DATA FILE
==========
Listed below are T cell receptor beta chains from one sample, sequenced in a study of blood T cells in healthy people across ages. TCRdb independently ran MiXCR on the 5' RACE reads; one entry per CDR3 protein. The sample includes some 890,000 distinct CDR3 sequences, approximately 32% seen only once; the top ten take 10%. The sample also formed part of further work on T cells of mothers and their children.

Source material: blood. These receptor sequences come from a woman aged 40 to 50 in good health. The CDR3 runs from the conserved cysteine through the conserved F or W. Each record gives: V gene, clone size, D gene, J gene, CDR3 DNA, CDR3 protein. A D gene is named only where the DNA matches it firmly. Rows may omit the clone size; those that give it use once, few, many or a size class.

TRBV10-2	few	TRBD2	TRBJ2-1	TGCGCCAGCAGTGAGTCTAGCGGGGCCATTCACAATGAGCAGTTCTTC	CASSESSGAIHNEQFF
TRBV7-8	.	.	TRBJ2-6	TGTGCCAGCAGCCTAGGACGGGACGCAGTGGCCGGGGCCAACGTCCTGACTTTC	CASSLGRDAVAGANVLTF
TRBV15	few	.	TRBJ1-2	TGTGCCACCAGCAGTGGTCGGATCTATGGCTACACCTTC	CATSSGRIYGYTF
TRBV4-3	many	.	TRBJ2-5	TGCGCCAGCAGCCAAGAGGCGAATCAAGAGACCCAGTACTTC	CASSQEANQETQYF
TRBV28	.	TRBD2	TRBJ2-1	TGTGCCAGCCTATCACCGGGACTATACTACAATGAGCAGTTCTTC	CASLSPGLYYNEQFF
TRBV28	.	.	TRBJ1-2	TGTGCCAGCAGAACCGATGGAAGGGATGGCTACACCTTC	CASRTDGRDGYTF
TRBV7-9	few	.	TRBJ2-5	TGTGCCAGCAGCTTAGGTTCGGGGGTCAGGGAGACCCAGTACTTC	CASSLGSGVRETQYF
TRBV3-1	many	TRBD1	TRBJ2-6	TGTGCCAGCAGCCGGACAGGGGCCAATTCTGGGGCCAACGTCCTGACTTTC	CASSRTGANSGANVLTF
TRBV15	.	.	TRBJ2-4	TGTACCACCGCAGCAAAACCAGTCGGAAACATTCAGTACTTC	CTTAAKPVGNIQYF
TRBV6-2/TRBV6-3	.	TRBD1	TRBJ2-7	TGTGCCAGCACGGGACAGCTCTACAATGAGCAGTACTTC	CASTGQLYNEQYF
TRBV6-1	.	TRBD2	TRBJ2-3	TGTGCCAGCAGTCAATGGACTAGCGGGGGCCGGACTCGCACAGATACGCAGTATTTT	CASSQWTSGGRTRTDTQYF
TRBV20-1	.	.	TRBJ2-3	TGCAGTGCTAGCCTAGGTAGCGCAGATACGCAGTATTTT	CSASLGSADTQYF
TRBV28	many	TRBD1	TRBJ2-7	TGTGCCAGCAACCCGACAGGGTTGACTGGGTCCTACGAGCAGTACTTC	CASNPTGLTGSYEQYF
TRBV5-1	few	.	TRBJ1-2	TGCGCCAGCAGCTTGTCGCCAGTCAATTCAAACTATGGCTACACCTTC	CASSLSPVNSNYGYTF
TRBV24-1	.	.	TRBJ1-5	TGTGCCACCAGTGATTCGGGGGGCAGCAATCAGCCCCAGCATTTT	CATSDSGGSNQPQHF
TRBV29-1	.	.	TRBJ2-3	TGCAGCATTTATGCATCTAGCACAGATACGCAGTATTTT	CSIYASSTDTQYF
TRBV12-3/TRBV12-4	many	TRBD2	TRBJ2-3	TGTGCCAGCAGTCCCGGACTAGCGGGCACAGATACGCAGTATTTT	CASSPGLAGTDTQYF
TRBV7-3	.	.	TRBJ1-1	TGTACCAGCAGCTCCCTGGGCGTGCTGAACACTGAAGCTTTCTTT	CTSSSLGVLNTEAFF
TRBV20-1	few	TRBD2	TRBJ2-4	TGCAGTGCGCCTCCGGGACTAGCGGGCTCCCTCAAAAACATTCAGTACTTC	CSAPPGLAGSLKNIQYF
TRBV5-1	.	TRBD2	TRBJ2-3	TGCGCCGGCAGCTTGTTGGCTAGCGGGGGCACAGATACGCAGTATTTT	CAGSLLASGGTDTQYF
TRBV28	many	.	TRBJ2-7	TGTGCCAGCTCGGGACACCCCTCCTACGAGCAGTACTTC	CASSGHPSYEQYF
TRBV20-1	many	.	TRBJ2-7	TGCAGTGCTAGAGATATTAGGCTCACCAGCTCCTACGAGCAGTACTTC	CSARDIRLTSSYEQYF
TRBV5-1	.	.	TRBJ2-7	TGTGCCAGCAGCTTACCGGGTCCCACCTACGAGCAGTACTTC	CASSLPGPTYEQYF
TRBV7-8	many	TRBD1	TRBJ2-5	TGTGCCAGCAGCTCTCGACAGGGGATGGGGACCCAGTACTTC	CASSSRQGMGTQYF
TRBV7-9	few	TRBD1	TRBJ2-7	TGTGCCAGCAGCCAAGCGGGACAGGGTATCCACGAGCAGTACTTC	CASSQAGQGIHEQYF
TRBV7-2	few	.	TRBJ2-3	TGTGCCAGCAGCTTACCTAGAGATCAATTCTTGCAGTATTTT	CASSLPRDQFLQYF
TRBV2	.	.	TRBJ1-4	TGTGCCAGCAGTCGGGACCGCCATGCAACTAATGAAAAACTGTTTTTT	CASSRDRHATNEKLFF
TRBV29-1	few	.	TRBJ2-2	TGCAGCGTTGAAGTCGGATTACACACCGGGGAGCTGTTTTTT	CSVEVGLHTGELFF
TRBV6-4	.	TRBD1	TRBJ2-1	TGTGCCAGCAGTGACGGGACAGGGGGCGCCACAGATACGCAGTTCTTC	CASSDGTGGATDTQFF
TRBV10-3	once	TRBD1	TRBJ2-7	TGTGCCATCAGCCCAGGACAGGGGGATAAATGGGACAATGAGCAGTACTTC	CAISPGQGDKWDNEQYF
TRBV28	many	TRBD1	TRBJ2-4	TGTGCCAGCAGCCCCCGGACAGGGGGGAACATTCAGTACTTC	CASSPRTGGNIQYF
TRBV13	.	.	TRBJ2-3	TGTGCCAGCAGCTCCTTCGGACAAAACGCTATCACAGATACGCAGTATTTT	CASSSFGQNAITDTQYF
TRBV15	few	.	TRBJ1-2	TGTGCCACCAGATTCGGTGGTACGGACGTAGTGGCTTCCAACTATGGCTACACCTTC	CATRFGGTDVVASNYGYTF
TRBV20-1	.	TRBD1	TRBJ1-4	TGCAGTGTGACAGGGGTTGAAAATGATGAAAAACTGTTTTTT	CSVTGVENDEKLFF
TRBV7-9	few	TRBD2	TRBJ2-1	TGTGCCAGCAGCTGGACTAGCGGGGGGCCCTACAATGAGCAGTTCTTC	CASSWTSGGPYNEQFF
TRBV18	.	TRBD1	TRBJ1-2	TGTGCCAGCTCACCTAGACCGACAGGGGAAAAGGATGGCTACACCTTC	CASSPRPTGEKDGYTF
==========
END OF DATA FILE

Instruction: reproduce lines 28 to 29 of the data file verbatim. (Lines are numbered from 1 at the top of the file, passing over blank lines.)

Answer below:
TRBV7-2	few	.	TRBJ2-3	TGTGCCAGCAGCTTACCTAGAGATCAATTCTTGCAGTATTTT	CASSLPRDQFLQYF
TRBV2	.	.	TRBJ1-4	TGTGCCAGCAGTCGGGACCGCCATGCAACTAATGAAAAACTGTTTTTT	CASSRDRHATNEKLFF